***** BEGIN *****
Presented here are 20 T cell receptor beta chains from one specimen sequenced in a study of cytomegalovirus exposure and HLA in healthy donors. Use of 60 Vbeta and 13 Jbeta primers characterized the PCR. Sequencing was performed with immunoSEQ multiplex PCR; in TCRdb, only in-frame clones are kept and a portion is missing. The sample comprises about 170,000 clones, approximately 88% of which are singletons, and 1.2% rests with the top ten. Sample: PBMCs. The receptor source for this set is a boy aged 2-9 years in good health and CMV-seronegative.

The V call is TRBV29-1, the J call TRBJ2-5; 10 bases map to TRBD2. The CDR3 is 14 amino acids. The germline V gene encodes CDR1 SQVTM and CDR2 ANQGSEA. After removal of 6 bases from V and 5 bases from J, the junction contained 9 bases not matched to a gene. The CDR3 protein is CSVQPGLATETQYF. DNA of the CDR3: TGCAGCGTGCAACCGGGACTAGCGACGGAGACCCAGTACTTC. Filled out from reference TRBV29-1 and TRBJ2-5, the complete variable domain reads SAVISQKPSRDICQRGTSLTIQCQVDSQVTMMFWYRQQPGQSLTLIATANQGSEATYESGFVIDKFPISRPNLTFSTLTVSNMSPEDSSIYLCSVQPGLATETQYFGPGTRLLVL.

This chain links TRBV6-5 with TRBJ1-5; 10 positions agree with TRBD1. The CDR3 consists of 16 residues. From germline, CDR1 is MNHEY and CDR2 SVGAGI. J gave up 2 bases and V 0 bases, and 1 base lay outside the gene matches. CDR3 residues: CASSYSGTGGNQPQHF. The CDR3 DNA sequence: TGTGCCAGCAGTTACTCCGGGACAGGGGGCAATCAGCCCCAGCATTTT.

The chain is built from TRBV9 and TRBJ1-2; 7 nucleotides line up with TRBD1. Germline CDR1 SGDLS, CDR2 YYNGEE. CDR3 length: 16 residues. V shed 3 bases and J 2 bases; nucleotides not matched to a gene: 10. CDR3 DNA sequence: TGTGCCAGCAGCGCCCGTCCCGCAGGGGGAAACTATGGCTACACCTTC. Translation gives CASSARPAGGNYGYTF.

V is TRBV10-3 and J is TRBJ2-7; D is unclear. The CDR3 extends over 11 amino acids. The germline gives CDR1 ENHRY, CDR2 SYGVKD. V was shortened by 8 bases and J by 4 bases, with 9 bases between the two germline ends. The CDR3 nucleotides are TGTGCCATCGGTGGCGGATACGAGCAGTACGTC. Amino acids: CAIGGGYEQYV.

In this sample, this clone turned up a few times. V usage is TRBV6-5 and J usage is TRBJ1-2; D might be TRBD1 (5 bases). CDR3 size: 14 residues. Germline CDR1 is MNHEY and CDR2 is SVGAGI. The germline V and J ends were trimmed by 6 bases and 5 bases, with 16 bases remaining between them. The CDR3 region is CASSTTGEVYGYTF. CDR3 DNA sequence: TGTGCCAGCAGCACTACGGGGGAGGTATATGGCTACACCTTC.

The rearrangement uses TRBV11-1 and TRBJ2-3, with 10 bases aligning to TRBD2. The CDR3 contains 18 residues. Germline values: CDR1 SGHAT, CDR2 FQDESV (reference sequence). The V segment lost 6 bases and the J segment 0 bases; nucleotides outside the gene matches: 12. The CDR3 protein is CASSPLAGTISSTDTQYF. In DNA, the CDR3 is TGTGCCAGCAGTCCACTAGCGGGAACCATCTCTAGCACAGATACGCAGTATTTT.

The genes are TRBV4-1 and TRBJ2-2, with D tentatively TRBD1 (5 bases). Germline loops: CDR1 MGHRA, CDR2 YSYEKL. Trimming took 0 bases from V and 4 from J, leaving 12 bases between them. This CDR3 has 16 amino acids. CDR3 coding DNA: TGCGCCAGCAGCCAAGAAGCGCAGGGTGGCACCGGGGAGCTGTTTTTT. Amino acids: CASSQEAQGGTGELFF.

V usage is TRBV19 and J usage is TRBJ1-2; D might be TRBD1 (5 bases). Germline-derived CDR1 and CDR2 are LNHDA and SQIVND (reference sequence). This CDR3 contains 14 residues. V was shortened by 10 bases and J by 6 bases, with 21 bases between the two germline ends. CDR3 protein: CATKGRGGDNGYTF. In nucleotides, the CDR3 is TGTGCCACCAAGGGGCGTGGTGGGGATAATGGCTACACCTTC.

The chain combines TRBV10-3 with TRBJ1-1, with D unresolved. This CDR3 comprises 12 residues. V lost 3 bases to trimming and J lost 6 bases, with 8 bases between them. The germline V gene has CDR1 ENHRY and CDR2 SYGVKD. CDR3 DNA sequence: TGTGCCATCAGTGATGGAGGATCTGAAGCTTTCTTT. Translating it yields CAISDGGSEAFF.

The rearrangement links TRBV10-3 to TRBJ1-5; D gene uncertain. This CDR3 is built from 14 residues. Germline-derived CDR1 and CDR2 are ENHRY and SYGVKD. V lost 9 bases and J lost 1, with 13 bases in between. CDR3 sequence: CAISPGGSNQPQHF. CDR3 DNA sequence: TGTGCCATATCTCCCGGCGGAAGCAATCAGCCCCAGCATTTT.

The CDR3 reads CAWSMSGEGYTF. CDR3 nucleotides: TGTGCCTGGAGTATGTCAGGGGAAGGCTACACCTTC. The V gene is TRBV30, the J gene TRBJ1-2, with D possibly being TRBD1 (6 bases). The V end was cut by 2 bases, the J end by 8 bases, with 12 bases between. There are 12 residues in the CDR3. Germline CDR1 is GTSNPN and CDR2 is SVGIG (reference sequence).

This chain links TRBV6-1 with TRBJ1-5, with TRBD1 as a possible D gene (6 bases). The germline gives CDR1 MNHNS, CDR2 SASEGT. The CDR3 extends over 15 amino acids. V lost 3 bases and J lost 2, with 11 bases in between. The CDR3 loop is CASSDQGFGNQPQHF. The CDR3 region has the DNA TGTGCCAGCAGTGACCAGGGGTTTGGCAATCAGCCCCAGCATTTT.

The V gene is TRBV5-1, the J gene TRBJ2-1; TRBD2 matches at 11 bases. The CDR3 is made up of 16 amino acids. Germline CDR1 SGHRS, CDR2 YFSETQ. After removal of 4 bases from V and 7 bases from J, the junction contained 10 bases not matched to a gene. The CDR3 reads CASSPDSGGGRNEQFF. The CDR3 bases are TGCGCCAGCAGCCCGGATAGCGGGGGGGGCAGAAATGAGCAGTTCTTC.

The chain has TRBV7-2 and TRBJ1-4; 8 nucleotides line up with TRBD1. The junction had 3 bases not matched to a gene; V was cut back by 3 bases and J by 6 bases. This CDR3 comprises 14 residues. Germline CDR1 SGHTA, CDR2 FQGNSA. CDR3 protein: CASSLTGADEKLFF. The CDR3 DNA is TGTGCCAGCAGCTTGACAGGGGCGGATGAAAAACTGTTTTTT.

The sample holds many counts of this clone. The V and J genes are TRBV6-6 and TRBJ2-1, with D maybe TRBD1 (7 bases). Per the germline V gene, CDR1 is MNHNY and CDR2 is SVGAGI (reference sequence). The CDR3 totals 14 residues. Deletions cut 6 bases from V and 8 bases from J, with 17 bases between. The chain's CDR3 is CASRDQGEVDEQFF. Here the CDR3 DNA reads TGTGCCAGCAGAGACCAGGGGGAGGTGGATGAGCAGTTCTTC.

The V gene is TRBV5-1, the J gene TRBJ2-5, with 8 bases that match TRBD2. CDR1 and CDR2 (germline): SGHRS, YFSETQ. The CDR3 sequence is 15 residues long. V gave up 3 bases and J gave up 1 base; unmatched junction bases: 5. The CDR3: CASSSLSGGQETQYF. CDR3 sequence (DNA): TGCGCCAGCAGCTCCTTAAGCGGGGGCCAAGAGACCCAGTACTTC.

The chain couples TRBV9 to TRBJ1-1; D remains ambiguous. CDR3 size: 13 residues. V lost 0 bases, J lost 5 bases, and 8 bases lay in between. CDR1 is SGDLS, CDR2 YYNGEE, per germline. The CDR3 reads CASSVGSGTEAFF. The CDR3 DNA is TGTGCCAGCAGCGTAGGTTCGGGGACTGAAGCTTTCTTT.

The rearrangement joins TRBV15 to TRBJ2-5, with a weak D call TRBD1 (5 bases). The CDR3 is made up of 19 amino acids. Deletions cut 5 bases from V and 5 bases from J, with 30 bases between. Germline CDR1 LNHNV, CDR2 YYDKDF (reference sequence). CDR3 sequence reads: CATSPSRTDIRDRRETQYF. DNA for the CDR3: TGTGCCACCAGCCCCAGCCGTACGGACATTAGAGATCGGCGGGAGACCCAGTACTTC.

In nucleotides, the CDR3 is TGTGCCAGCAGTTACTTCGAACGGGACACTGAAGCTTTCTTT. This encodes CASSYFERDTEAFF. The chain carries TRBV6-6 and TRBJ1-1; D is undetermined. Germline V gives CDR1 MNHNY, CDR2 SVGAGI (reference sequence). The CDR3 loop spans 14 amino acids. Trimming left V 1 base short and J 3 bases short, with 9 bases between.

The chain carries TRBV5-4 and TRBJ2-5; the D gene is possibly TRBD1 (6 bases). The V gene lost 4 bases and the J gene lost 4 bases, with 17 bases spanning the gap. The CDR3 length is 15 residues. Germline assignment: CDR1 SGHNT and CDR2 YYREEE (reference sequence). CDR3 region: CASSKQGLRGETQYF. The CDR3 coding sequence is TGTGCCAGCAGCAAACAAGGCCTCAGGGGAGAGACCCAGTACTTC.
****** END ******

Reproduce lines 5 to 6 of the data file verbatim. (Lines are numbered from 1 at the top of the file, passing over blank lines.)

V is TRBV10-3 and J is TRBJ2-7; D is unclear. The CDR3 extends over 11 amino acids. The germline gives CDR1 ENHRY, CDR2 SYGVKD. V was shortened by 8 bases and J by 4 bases, with 9 bases between the two germline ends. The CDR3 nucleotides are TGTGCCATCGGTGGCGGATACGAGCAGTACGTC. Amino acids: CAIGGGYEQYV.

In this sample, this clone turned up a few times. V usage is TRBV6-5 and J usage is TRBJ1-2; D might be TRBD1 (5 bases). CDR3 size: 14 residues. Germline CDR1 is MNHEY and CDR2 is SVGAGI. The germline V and J ends were trimmed by 6 bases and 5 bases, with 16 bases remaining between them. The CDR3 region is CASSTTGEVYGYTF. CDR3 DNA sequence: TGTGCCAGCAGCACTACGGGGGAGGTATATGGCTACACCTTC.